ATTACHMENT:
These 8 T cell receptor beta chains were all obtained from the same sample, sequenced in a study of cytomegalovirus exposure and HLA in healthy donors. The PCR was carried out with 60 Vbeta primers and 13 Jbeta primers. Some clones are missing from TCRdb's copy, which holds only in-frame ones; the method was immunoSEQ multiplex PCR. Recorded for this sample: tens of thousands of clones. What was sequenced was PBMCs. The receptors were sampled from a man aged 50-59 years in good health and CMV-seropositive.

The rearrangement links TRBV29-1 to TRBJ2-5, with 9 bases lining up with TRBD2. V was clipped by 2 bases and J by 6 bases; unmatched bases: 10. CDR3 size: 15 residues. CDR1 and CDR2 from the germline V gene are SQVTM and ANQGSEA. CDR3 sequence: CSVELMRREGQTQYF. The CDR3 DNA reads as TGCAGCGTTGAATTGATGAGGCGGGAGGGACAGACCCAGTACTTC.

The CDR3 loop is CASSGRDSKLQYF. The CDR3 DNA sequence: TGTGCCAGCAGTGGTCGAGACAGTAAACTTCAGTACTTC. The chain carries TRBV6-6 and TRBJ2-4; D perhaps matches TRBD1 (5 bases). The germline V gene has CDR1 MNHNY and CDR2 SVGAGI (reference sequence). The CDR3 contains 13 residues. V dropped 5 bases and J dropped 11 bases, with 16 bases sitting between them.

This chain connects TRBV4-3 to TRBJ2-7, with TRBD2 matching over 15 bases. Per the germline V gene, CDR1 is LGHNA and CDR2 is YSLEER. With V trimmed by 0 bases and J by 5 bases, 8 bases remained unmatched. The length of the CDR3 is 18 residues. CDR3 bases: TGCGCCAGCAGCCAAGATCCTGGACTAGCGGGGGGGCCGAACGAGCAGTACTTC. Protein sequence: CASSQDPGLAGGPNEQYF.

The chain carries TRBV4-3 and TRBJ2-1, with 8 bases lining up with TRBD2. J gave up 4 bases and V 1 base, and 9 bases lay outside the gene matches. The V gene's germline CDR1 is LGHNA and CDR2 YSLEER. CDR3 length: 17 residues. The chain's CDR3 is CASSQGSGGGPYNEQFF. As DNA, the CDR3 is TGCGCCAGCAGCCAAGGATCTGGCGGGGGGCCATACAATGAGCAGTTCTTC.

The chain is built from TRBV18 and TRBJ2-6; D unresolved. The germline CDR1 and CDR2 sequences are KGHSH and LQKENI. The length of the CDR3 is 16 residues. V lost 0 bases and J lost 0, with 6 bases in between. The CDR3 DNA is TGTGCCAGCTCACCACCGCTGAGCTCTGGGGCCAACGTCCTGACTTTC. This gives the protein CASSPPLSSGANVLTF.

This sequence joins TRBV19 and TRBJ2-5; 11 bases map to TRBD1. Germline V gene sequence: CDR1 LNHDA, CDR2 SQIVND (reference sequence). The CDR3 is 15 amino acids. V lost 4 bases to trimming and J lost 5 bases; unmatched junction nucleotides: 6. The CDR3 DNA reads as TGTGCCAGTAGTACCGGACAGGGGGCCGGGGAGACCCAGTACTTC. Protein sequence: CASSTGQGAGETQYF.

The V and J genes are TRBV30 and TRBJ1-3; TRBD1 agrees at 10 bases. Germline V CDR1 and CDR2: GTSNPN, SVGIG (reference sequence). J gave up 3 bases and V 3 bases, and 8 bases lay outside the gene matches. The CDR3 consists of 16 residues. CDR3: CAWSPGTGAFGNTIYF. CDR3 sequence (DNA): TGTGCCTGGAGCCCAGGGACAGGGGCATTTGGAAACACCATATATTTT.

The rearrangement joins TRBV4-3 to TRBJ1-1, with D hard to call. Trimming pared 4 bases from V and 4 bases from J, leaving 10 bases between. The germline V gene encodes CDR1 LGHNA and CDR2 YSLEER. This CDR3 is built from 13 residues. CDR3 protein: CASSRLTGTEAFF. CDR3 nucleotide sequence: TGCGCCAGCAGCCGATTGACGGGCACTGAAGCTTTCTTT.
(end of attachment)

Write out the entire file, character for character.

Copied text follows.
These 8 T cell receptor beta chains were all obtained from the same sample, sequenced in a study of cytomegalovirus exposure and HLA in healthy donors. The PCR was carried out with 60 Vbeta primers and 13 Jbeta primers. Some clones are missing from TCRdb's copy, which holds only in-frame ones; the method was immunoSEQ multiplex PCR. Recorded for this sample: tens of thousands of clones. What was sequenced was PBMCs. The receptors were sampled from a man aged 50-59 years in good health and CMV-seropositive.

The rearrangement links TRBV29-1 to TRBJ2-5, with 9 bases lining up with TRBD2. V was clipped by 2 bases and J by 6 bases; unmatched bases: 10. CDR3 size: 15 residues. CDR1 and CDR2 from the germline V gene are SQVTM and ANQGSEA. CDR3 sequence: CSVELMRREGQTQYF. The CDR3 DNA reads as TGCAGCGTTGAATTGATGAGGCGGGAGGGACAGACCCAGTACTTC.

The CDR3 loop is CASSGRDSKLQYF. The CDR3 DNA sequence: TGTGCCAGCAGTGGTCGAGACAGTAAACTTCAGTACTTC. The chain carries TRBV6-6 and TRBJ2-4; D perhaps matches TRBD1 (5 bases). The germline V gene has CDR1 MNHNY and CDR2 SVGAGI (reference sequence). The CDR3 contains 13 residues. V dropped 5 bases and J dropped 11 bases, with 16 bases sitting between them.

This chain connects TRBV4-3 to TRBJ2-7, with TRBD2 matching over 15 bases. Per the germline V gene, CDR1 is LGHNA and CDR2 is YSLEER. With V trimmed by 0 bases and J by 5 bases, 8 bases remained unmatched. The length of the CDR3 is 18 residues. CDR3 bases: TGCGCCAGCAGCCAAGATCCTGGACTAGCGGGGGGGCCGAACGAGCAGTACTTC. Protein sequence: CASSQDPGLAGGPNEQYF.

The chain carries TRBV4-3 and TRBJ2-1, with 8 bases lining up with TRBD2. J gave up 4 bases and V 1 base, and 9 bases lay outside the gene matches. The V gene's germline CDR1 is LGHNA and CDR2 YSLEER. CDR3 length: 17 residues. The chain's CDR3 is CASSQGSGGGPYNEQFF. As DNA, the CDR3 is TGCGCCAGCAGCCAAGGATCTGGCGGGGGGCCATACAATGAGCAGTTCTTC.

The chain is built from TRBV18 and TRBJ2-6; D unresolved. The germline CDR1 and CDR2 sequences are KGHSH and LQKENI. The length of the CDR3 is 16 residues. V lost 0 bases and J lost 0, with 6 bases in between. The CDR3 DNA is TGTGCCAGCTCACCACCGCTGAGCTCTGGGGCCAACGTCCTGACTTTC. This gives the protein CASSPPLSSGANVLTF.

This sequence joins TRBV19 and TRBJ2-5; 11 bases map to TRBD1. Germline V gene sequence: CDR1 LNHDA, CDR2 SQIVND (reference sequence). The CDR3 is 15 amino acids. V lost 4 bases to trimming and J lost 5 bases; unmatched junction nucleotides: 6. The CDR3 DNA reads as TGTGCCAGTAGTACCGGACAGGGGGCCGGGGAGACCCAGTACTTC. Protein sequence: CASSTGQGAGETQYF.

The V and J genes are TRBV30 and TRBJ1-3; TRBD1 agrees at 10 bases. Germline V CDR1 and CDR2: GTSNPN, SVGIG (reference sequence). J gave up 3 bases and V 3 bases, and 8 bases lay outside the gene matches. The CDR3 consists of 16 residues. CDR3: CAWSPGTGAFGNTIYF. CDR3 sequence (DNA): TGTGCCTGGAGCCCAGGGACAGGGGCATTTGGAAACACCATATATTTT.

The rearrangement joins TRBV4-3 to TRBJ1-1, with D hard to call. Trimming pared 4 bases from V and 4 bases from J, leaving 10 bases between. The germline V gene encodes CDR1 LGHNA and CDR2 YSLEER. This CDR3 is built from 13 residues. CDR3 protein: CASSRLTGTEAFF. CDR3 nucleotide sequence: TGCGCCAGCAGCCGATTGACGGGCACTGAAGCTTTCTTT.